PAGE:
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Blessed with a loving family, a successful business as an executive coach and money in the bank, Carol Kivler was suddenly and unexpectedly brought to her knees by "The Beast" - clinical depression. The story of her journey to recovery from medication-resistant depression is not only informative but inspires hope in others who suffer from this debilitating illness.Kivler's book is written for multiple audiences, especially individuals who are suffering from major depression and their loved ones. It is also for health care providers, who often make the difference between "giving up" and "recovery" for those suffering from mental illness. Her "Courageous Recovery Wellness Model" provides a roadmap for recovery while addressing the misconceptions and stigma associated with depression."Major depression is not an attitude. It is not a personality dysfunction. It is not a flaw in character. It is not laziness or a call for attention. It is not hurt feelings or a reaction to a bump in the road. It is not contagious. Depression is not something that can be brought on or fought off by self-will. Depression is not something to be ashamed of. And most importantly, it is not something that should be ignored. Left untreated, serious depression can be life crippling and even lead to death (by suicide)."Because medication did not work for her, and despite serious reservations, Kivler eventually agreed to ECT (electroconvulsive therapy, or shock therapy). The treatment not only gave her back the desire to live but the ability to thrive in her personal and professional life. Electroconvulsive therapy became her "ladder out of the depression pit."Much of Kivler's apprehension toward ECT was based on stigma and misinformation."Say the words 'shock therapy' to ten people and nine of them will respond with the movie title 'One Flew Over the Cuckoo's Nest.' The movie (made in 1975) won five academy awards but left a wretched taste in our mouths about ECT. That movie as well as 'The Snake Pit' (made in 1945) both depict earlier developments of the treatment - not the modernized procedure that provides relief to countless patients every day. Unfortunately, they have left a deep impression on society that ECT is not only painful, barbaric and inhumane, but something to be ashamed of."In her opinion, the stigma associated with ECT deprives severely depressed individuals the right to potential recovery. Consequently, the section of her book on "Demystifying ECT" provides accurate, up to date information about today's modernized procedure, answers common questions such as "Does it hurt?" (No!) and discusses possible side effects (which Kivler found to be no worse than those from medication).In addition, the success rate of ECT, according to the American Psychiatric Association, is 80 percent. This is considerably higher than 45 to 50 percent success rate of most anti-depressants. Plus, the effects of ECT are generally felt as early as the third or fourth treatment, while medications can take as long as six weeks to take effect."Will I Ever Be the Same Again" puts the face of hope on depression, providing information and inspiration to reach beyond the myths and stigma surrounding ECT and mental illness. It was an Award-Winning Finalist in the Health: Psychology/Mental Health category of the "Best Books 2010" Awards, sponsored by USA Book News. Kivler's book was also awarded Finalist, Self-Help Category, 2011 Next Generation Indie Book Awards.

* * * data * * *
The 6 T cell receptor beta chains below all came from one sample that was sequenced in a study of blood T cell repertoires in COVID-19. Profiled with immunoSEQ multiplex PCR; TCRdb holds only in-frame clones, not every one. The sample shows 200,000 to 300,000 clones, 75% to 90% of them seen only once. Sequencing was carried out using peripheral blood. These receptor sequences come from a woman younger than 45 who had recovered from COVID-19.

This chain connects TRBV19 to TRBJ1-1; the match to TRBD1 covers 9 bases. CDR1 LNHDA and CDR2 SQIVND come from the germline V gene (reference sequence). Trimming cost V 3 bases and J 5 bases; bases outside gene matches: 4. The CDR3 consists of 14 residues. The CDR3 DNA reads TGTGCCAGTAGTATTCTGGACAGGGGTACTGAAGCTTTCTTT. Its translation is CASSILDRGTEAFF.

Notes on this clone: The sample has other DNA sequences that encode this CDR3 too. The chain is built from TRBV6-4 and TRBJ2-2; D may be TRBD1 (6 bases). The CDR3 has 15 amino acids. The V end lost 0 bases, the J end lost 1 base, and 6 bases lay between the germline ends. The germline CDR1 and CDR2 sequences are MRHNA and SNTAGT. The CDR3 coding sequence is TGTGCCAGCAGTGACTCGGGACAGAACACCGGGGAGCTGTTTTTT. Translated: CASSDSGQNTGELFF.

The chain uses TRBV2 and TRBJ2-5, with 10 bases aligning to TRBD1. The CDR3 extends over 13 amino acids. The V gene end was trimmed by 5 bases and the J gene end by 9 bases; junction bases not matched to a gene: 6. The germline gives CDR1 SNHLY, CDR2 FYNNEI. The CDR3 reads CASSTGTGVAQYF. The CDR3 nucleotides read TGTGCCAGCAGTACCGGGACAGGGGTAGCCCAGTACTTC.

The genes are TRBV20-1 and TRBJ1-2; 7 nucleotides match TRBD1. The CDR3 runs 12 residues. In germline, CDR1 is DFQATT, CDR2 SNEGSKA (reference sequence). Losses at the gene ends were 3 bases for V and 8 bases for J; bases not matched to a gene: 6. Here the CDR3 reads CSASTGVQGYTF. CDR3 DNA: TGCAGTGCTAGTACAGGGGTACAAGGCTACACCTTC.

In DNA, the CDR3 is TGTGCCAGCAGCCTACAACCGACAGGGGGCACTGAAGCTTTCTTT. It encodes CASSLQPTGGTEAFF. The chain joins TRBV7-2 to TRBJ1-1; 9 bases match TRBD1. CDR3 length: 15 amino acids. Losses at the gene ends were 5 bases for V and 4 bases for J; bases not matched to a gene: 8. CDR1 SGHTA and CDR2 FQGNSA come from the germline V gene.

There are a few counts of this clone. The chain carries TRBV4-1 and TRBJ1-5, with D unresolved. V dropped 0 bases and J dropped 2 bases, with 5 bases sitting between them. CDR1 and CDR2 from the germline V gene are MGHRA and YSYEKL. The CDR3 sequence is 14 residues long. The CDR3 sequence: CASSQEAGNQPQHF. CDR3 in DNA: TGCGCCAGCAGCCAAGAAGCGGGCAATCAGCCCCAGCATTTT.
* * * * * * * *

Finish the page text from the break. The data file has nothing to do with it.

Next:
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Will I Ever Be the Same Again? Transforming the Face of ECT (Shock Therapy)
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Will I ever be the same again
February 11th, 2014
Helpful tips for sufferers and partners, worth a read, good insight into depression, useful!
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